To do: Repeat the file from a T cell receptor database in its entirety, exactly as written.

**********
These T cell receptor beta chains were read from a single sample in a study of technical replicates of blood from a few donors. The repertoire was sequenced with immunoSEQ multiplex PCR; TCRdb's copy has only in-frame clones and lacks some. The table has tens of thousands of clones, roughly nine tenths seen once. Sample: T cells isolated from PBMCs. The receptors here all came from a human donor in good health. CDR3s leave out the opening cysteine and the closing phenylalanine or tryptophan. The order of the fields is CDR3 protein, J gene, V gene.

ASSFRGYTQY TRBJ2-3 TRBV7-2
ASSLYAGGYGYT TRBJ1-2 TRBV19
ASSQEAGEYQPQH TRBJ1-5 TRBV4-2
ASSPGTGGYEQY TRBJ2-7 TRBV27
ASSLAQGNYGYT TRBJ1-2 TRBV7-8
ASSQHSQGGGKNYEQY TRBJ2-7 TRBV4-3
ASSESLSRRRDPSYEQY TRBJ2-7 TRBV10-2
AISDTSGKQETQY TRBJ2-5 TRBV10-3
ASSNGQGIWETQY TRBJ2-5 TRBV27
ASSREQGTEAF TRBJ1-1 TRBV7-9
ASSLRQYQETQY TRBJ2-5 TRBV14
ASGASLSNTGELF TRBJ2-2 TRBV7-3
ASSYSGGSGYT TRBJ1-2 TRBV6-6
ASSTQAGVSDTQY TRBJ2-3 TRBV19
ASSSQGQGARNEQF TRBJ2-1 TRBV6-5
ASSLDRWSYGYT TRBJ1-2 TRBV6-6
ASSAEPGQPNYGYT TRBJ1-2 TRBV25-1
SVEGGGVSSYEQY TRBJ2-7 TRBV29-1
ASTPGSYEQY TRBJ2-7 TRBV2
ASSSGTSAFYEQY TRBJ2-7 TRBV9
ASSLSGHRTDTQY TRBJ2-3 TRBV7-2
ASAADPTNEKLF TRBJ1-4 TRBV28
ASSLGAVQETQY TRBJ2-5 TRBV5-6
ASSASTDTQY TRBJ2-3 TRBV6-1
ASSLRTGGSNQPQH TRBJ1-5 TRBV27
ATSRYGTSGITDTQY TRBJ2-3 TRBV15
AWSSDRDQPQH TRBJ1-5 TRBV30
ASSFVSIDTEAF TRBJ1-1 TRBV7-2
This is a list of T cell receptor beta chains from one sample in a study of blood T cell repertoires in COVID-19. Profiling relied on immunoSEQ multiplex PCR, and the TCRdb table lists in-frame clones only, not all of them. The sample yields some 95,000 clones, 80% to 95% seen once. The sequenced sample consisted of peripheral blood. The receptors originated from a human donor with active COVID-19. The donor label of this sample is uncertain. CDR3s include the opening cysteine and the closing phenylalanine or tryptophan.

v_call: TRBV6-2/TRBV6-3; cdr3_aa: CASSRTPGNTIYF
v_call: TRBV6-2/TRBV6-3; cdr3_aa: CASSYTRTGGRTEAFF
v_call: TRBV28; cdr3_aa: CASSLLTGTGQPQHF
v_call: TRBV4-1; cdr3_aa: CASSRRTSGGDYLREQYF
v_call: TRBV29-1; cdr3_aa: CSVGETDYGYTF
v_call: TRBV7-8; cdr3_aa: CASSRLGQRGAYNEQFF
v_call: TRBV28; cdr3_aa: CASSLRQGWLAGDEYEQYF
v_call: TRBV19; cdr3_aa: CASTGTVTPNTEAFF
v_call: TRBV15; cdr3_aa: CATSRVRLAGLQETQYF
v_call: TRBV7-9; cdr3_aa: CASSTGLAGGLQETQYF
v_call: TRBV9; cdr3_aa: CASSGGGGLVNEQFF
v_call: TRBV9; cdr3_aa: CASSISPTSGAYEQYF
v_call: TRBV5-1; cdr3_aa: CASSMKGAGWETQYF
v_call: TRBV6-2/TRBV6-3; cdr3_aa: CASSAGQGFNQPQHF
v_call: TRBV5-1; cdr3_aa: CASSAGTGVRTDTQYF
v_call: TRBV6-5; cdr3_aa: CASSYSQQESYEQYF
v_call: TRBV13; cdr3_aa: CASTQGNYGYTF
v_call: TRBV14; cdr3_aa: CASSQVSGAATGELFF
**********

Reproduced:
These T cell receptor beta chains were read from a single sample in a study of technical replicates of blood from a few donors. The repertoire was sequenced with immunoSEQ multiplex PCR; TCRdb's copy has only in-frame clones and lacks some. The table has tens of thousands of clones, roughly nine tenths seen once. Sample: T cells isolated from PBMCs. The receptors here all came from a human donor in good health. CDR3s leave out the opening cysteine and the closing phenylalanine or tryptophan. The order of the fields is CDR3 protein, J gene, V gene.

ASSFRGYTQY TRBJ2-3 TRBV7-2
ASSLYAGGYGYT TRBJ1-2 TRBV19
ASSQEAGEYQPQH TRBJ1-5 TRBV4-2
ASSPGTGGYEQY TRBJ2-7 TRBV27
ASSLAQGNYGYT TRBJ1-2 TRBV7-8
ASSQHSQGGGKNYEQY TRBJ2-7 TRBV4-3
ASSESLSRRRDPSYEQY TRBJ2-7 TRBV10-2
AISDTSGKQETQY TRBJ2-5 TRBV10-3
ASSNGQGIWETQY TRBJ2-5 TRBV27
ASSREQGTEAF TRBJ1-1 TRBV7-9
ASSLRQYQETQY TRBJ2-5 TRBV14
ASGASLSNTGELF TRBJ2-2 TRBV7-3
ASSYSGGSGYT TRBJ1-2 TRBV6-6
ASSTQAGVSDTQY TRBJ2-3 TRBV19
ASSSQGQGARNEQF TRBJ2-1 TRBV6-5
ASSLDRWSYGYT TRBJ1-2 TRBV6-6
ASSAEPGQPNYGYT TRBJ1-2 TRBV25-1
SVEGGGVSSYEQY TRBJ2-7 TRBV29-1
ASTPGSYEQY TRBJ2-7 TRBV2
ASSSGTSAFYEQY TRBJ2-7 TRBV9
ASSLSGHRTDTQY TRBJ2-3 TRBV7-2
ASAADPTNEKLF TRBJ1-4 TRBV28
ASSLGAVQETQY TRBJ2-5 TRBV5-6
ASSASTDTQY TRBJ2-3 TRBV6-1
ASSLRTGGSNQPQH TRBJ1-5 TRBV27
ATSRYGTSGITDTQY TRBJ2-3 TRBV15
AWSSDRDQPQH TRBJ1-5 TRBV30
ASSFVSIDTEAF TRBJ1-1 TRBV7-2
This is a list of T cell receptor beta chains from one sample in a study of blood T cell repertoires in COVID-19. Profiling relied on immunoSEQ multiplex PCR, and the TCRdb table lists in-frame clones only, not all of them. The sample yields some 95,000 clones, 80% to 95% seen once. The sequenced sample consisted of peripheral blood. The receptors originated from a human donor with active COVID-19. The donor label of this sample is uncertain. CDR3s include the opening cysteine and the closing phenylalanine or tryptophan.

v_call: TRBV6-2/TRBV6-3; cdr3_aa: CASSRTPGNTIYF
v_call: TRBV6-2/TRBV6-3; cdr3_aa: CASSYTRTGGRTEAFF
v_call: TRBV28; cdr3_aa: CASSLLTGTGQPQHF
v_call: TRBV4-1; cdr3_aa: CASSRRTSGGDYLREQYF
v_call: TRBV29-1; cdr3_aa: CSVGETDYGYTF
v_call: TRBV7-8; cdr3_aa: CASSRLGQRGAYNEQFF
v_call: TRBV28; cdr3_aa: CASSLRQGWLAGDEYEQYF
v_call: TRBV19; cdr3_aa: CASTGTVTPNTEAFF
v_call: TRBV15; cdr3_aa: CATSRVRLAGLQETQYF
v_call: TRBV7-9; cdr3_aa: CASSTGLAGGLQETQYF
v_call: TRBV9; cdr3_aa: CASSGGGGLVNEQFF
v_call: TRBV9; cdr3_aa: CASSISPTSGAYEQYF
v_call: TRBV5-1; cdr3_aa: CASSMKGAGWETQYF
v_call: TRBV6-2/TRBV6-3; cdr3_aa: CASSAGQGFNQPQHF
v_call: TRBV5-1; cdr3_aa: CASSAGTGVRTDTQYF
v_call: TRBV6-5; cdr3_aa: CASSYSQQESYEQYF
v_call: TRBV13; cdr3_aa: CASTQGNYGYTF
v_call: TRBV14; cdr3_aa: CASSQVSGAATGELFF